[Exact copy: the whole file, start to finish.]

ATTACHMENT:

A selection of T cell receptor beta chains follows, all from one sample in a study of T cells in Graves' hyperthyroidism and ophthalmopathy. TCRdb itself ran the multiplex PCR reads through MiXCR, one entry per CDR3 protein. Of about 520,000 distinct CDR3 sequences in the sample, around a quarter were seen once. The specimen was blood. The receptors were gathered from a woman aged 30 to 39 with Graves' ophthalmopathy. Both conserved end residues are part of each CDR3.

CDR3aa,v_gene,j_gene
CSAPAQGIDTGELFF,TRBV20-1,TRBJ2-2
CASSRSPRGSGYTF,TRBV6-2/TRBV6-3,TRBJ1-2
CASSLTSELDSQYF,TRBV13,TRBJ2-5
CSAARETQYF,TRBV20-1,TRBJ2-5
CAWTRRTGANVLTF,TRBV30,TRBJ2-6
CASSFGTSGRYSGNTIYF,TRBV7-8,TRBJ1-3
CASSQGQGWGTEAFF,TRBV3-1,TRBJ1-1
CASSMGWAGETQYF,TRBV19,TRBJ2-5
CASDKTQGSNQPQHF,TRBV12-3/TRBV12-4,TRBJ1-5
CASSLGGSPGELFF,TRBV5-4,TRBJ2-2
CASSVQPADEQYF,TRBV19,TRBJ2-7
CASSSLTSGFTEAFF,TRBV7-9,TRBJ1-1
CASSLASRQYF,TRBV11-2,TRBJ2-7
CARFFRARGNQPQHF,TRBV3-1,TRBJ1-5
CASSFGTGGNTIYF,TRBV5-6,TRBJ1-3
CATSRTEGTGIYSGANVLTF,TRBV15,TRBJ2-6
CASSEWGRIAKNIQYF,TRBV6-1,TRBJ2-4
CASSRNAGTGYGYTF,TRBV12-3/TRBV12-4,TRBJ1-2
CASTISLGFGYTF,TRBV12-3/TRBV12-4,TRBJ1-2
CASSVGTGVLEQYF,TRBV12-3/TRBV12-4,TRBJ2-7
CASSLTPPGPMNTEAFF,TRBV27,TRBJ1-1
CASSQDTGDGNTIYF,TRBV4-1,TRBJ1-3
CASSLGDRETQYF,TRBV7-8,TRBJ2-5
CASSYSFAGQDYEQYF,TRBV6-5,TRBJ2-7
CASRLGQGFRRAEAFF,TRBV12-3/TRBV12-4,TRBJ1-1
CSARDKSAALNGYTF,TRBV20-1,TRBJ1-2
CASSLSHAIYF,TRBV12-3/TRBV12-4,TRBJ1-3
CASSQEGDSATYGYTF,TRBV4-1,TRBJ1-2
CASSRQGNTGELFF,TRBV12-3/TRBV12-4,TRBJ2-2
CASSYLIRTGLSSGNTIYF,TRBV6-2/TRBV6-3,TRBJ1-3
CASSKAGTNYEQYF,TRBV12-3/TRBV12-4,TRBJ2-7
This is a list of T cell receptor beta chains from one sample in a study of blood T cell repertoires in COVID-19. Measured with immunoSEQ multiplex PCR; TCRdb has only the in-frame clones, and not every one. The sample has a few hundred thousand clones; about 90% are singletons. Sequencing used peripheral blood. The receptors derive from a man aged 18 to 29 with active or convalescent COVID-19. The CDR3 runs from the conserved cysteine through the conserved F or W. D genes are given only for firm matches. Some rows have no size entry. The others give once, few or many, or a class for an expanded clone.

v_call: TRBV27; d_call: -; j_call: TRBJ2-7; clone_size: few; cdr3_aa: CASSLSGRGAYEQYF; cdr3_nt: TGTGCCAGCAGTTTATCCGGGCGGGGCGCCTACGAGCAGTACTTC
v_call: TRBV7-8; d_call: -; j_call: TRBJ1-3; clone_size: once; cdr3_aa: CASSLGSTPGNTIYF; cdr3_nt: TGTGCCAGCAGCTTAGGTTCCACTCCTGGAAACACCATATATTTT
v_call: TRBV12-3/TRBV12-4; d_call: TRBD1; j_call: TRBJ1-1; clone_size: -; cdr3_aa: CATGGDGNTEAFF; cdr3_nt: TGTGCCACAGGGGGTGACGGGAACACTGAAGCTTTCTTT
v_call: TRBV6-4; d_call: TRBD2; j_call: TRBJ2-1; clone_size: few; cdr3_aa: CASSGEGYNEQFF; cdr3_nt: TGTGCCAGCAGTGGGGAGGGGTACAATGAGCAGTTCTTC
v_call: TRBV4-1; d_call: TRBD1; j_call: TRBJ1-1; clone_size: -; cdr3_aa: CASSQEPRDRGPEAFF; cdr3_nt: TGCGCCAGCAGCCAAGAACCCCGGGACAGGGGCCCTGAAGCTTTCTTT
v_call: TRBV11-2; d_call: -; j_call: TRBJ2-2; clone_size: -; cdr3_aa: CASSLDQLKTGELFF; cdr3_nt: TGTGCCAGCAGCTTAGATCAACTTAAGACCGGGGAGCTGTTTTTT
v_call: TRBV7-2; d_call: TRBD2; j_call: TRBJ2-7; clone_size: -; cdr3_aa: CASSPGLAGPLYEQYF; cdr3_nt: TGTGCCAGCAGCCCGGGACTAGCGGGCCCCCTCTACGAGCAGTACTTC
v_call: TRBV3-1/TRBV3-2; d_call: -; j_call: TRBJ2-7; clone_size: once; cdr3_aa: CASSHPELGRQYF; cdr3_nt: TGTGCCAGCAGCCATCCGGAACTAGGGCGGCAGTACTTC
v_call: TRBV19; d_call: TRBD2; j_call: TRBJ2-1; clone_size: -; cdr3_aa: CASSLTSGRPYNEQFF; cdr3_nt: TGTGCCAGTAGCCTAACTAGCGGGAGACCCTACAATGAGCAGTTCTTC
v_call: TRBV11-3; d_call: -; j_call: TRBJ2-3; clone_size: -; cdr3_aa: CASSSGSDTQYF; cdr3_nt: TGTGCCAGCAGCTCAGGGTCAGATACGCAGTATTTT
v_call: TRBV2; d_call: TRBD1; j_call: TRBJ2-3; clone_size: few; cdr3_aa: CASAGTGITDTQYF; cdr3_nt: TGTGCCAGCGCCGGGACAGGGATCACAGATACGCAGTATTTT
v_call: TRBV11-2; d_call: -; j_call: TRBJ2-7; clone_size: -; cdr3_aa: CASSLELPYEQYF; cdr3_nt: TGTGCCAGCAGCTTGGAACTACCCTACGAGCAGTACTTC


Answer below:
A selection of T cell receptor beta chains follows, all from one sample in a study of T cells in Graves' hyperthyroidism and ophthalmopathy. TCRdb itself ran the multiplex PCR reads through MiXCR, one entry per CDR3 protein. Of about 520,000 distinct CDR3 sequences in the sample, around a quarter were seen once. The specimen was blood. The receptors were gathered from a woman aged 30 to 39 with Graves' ophthalmopathy. Both conserved end residues are part of each CDR3.

CDR3aa,v_gene,j_gene
CSAPAQGIDTGELFF,TRBV20-1,TRBJ2-2
CASSRSPRGSGYTF,TRBV6-2/TRBV6-3,TRBJ1-2
CASSLTSELDSQYF,TRBV13,TRBJ2-5
CSAARETQYF,TRBV20-1,TRBJ2-5
CAWTRRTGANVLTF,TRBV30,TRBJ2-6
CASSFGTSGRYSGNTIYF,TRBV7-8,TRBJ1-3
CASSQGQGWGTEAFF,TRBV3-1,TRBJ1-1
CASSMGWAGETQYF,TRBV19,TRBJ2-5
CASDKTQGSNQPQHF,TRBV12-3/TRBV12-4,TRBJ1-5
CASSLGGSPGELFF,TRBV5-4,TRBJ2-2
CASSVQPADEQYF,TRBV19,TRBJ2-7
CASSSLTSGFTEAFF,TRBV7-9,TRBJ1-1
CASSLASRQYF,TRBV11-2,TRBJ2-7
CARFFRARGNQPQHF,TRBV3-1,TRBJ1-5
CASSFGTGGNTIYF,TRBV5-6,TRBJ1-3
CATSRTEGTGIYSGANVLTF,TRBV15,TRBJ2-6
CASSEWGRIAKNIQYF,TRBV6-1,TRBJ2-4
CASSRNAGTGYGYTF,TRBV12-3/TRBV12-4,TRBJ1-2
CASTISLGFGYTF,TRBV12-3/TRBV12-4,TRBJ1-2
CASSVGTGVLEQYF,TRBV12-3/TRBV12-4,TRBJ2-7
CASSLTPPGPMNTEAFF,TRBV27,TRBJ1-1
CASSQDTGDGNTIYF,TRBV4-1,TRBJ1-3
CASSLGDRETQYF,TRBV7-8,TRBJ2-5
CASSYSFAGQDYEQYF,TRBV6-5,TRBJ2-7
CASRLGQGFRRAEAFF,TRBV12-3/TRBV12-4,TRBJ1-1
CSARDKSAALNGYTF,TRBV20-1,TRBJ1-2
CASSLSHAIYF,TRBV12-3/TRBV12-4,TRBJ1-3
CASSQEGDSATYGYTF,TRBV4-1,TRBJ1-2
CASSRQGNTGELFF,TRBV12-3/TRBV12-4,TRBJ2-2
CASSYLIRTGLSSGNTIYF,TRBV6-2/TRBV6-3,TRBJ1-3
CASSKAGTNYEQYF,TRBV12-3/TRBV12-4,TRBJ2-7
This is a list of T cell receptor beta chains from one sample in a study of blood T cell repertoires in COVID-19. Measured with immunoSEQ multiplex PCR; TCRdb has only the in-frame clones, and not every one. The sample has a few hundred thousand clones; about 90% are singletons. Sequencing used peripheral blood. The receptors derive from a man aged 18 to 29 with active or convalescent COVID-19. The CDR3 runs from the conserved cysteine through the conserved F or W. D genes are given only for firm matches. Some rows have no size entry. The others give once, few or many, or a class for an expanded clone.

v_call: TRBV27; d_call: -; j_call: TRBJ2-7; clone_size: few; cdr3_aa: CASSLSGRGAYEQYF; cdr3_nt: TGTGCCAGCAGTTTATCCGGGCGGGGCGCCTACGAGCAGTACTTC
v_call: TRBV7-8; d_call: -; j_call: TRBJ1-3; clone_size: once; cdr3_aa: CASSLGSTPGNTIYF; cdr3_nt: TGTGCCAGCAGCTTAGGTTCCACTCCTGGAAACACCATATATTTT
v_call: TRBV12-3/TRBV12-4; d_call: TRBD1; j_call: TRBJ1-1; clone_size: -; cdr3_aa: CATGGDGNTEAFF; cdr3_nt: TGTGCCACAGGGGGTGACGGGAACACTGAAGCTTTCTTT
v_call: TRBV6-4; d_call: TRBD2; j_call: TRBJ2-1; clone_size: few; cdr3_aa: CASSGEGYNEQFF; cdr3_nt: TGTGCCAGCAGTGGGGAGGGGTACAATGAGCAGTTCTTC
v_call: TRBV4-1; d_call: TRBD1; j_call: TRBJ1-1; clone_size: -; cdr3_aa: CASSQEPRDRGPEAFF; cdr3_nt: TGCGCCAGCAGCCAAGAACCCCGGGACAGGGGCCCTGAAGCTTTCTTT
v_call: TRBV11-2; d_call: -; j_call: TRBJ2-2; clone_size: -; cdr3_aa: CASSLDQLKTGELFF; cdr3_nt: TGTGCCAGCAGCTTAGATCAACTTAAGACCGGGGAGCTGTTTTTT
v_call: TRBV7-2; d_call: TRBD2; j_call: TRBJ2-7; clone_size: -; cdr3_aa: CASSPGLAGPLYEQYF; cdr3_nt: TGTGCCAGCAGCCCGGGACTAGCGGGCCCCCTCTACGAGCAGTACTTC
v_call: TRBV3-1/TRBV3-2; d_call: -; j_call: TRBJ2-7; clone_size: once; cdr3_aa: CASSHPELGRQYF; cdr3_nt: TGTGCCAGCAGCCATCCGGAACTAGGGCGGCAGTACTTC
v_call: TRBV19; d_call: TRBD2; j_call: TRBJ2-1; clone_size: -; cdr3_aa: CASSLTSGRPYNEQFF; cdr3_nt: TGTGCCAGTAGCCTAACTAGCGGGAGACCCTACAATGAGCAGTTCTTC
v_call: TRBV11-3; d_call: -; j_call: TRBJ2-3; clone_size: -; cdr3_aa: CASSSGSDTQYF; cdr3_nt: TGTGCCAGCAGCTCAGGGTCAGATACGCAGTATTTT
v_call: TRBV2; d_call: TRBD1; j_call: TRBJ2-3; clone_size: few; cdr3_aa: CASAGTGITDTQYF; cdr3_nt: TGTGCCAGCGCCGGGACAGGGATCACAGATACGCAGTATTTT
v_call: TRBV11-2; d_call: -; j_call: TRBJ2-7; clone_size: -; cdr3_aa: CASSLELPYEQYF; cdr3_nt: TGTGCCAGCAGCTTGGAACTACCCTACGAGCAGTACTTC